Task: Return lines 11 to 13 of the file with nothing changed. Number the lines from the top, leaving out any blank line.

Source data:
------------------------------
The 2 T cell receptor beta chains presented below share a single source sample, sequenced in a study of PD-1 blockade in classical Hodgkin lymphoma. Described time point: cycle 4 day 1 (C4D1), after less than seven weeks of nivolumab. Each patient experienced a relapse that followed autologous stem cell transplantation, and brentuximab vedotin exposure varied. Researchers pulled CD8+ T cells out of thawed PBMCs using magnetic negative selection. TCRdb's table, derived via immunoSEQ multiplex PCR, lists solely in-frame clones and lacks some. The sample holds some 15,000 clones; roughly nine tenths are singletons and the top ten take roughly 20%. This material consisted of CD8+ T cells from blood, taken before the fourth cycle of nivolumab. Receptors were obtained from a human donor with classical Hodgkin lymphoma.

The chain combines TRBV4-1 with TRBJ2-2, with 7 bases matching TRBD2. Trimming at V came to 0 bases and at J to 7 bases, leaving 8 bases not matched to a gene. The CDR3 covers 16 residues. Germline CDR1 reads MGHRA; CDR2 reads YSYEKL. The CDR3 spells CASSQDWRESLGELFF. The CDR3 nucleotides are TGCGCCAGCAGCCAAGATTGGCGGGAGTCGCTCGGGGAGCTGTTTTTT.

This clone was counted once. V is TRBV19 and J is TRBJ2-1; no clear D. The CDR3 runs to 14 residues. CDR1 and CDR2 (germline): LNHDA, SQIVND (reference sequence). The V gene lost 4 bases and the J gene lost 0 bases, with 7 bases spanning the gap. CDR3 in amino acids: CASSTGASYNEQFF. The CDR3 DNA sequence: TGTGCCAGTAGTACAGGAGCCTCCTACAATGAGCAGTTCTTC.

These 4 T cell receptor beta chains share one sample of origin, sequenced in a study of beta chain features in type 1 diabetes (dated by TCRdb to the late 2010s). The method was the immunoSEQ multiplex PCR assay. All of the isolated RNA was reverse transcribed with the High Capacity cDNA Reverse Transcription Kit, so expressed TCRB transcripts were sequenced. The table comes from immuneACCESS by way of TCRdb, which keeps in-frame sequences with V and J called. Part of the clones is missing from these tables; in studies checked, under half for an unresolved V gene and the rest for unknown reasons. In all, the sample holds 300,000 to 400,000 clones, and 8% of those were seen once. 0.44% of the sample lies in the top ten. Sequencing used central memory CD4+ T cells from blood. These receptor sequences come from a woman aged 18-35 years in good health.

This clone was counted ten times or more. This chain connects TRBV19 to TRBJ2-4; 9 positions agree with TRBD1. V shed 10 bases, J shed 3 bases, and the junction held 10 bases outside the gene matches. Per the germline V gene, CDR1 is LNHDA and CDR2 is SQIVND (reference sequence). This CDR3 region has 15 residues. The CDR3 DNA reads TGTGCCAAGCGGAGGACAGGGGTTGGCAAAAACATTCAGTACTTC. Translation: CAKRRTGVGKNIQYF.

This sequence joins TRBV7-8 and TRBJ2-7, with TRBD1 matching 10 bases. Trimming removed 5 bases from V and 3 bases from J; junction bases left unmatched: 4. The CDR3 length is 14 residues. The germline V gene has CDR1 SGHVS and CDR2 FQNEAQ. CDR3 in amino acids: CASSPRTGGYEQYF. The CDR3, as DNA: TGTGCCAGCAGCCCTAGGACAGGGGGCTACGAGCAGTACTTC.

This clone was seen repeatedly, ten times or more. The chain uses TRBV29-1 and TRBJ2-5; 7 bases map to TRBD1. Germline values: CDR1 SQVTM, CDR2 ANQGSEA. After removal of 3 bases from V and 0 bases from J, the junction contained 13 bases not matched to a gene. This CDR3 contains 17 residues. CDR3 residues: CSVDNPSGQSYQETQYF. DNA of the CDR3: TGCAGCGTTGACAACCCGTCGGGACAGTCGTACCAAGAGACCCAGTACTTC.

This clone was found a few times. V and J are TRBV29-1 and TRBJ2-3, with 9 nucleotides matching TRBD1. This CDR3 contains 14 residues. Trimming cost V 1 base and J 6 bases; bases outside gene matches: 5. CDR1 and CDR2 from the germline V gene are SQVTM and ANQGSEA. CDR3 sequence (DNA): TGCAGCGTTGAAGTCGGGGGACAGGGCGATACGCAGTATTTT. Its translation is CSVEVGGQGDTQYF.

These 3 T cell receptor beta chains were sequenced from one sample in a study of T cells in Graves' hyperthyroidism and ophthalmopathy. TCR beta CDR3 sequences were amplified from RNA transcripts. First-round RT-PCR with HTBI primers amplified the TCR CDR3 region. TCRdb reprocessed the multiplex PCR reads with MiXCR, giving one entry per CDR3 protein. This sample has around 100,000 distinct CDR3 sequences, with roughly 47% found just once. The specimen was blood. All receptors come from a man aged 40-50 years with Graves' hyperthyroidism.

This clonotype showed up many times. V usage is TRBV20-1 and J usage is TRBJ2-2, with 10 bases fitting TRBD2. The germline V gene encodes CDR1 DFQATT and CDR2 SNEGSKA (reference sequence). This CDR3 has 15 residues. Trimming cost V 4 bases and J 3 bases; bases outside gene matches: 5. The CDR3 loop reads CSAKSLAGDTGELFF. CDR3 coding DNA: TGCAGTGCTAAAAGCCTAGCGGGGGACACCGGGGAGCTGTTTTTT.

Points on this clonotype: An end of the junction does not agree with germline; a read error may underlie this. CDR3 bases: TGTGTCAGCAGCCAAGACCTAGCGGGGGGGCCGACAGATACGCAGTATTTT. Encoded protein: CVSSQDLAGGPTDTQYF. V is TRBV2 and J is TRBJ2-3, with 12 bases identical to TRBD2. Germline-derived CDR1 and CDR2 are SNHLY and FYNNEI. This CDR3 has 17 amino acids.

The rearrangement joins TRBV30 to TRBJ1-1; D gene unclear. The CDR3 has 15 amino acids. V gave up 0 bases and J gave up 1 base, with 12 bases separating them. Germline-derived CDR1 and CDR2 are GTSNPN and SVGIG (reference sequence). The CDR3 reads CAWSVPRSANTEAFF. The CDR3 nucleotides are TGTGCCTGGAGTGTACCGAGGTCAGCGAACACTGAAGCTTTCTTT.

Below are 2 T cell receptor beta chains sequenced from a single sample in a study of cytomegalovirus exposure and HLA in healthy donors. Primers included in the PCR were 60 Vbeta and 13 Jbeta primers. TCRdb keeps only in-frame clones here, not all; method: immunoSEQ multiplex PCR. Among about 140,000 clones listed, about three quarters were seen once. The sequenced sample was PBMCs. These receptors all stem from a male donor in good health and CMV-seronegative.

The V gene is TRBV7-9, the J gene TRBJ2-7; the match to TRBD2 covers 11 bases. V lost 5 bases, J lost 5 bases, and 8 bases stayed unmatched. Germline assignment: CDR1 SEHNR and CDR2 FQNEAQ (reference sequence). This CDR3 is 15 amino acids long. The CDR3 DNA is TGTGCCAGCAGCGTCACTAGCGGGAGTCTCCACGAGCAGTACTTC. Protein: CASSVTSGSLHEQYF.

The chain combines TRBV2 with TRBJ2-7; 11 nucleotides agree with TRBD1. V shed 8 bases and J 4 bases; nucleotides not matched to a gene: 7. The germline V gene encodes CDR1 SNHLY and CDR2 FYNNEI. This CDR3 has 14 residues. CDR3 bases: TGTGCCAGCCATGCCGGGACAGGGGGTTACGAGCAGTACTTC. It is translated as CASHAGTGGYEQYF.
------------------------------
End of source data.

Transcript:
Points on this clonotype: An end of the junction does not agree with germline; a read error may underlie this. CDR3 bases: TGTGTCAGCAGCCAAGACCTAGCGGGGGGGCCGACAGATACGCAGTATTTT. Encoded protein: CVSSQDLAGGPTDTQYF. V is TRBV2 and J is TRBJ2-3, with 12 bases identical to TRBD2. Germline-derived CDR1 and CDR2 are SNHLY and FYNNEI. This CDR3 has 17 amino acids.

The rearrangement joins TRBV30 to TRBJ1-1; D gene unclear. The CDR3 has 15 amino acids. V gave up 0 bases and J gave up 1 base, with 12 bases separating them. Germline-derived CDR1 and CDR2 are GTSNPN and SVGIG (reference sequence). The CDR3 reads CAWSVPRSANTEAFF. The CDR3 nucleotides are TGTGCCTGGAGTGTACCGAGGTCAGCGAACACTGAAGCTTTCTTT.

Below are 2 T cell receptor beta chains sequenced from a single sample in a study of cytomegalovirus exposure and HLA in healthy donors. Primers included in the PCR were 60 Vbeta and 13 Jbeta primers. TCRdb keeps only in-frame clones here, not all; method: immunoSEQ multiplex PCR. Among about 140,000 clones listed, about three quarters were seen once. The sequenced sample was PBMCs. These receptors all stem from a male donor in good health and CMV-seronegative.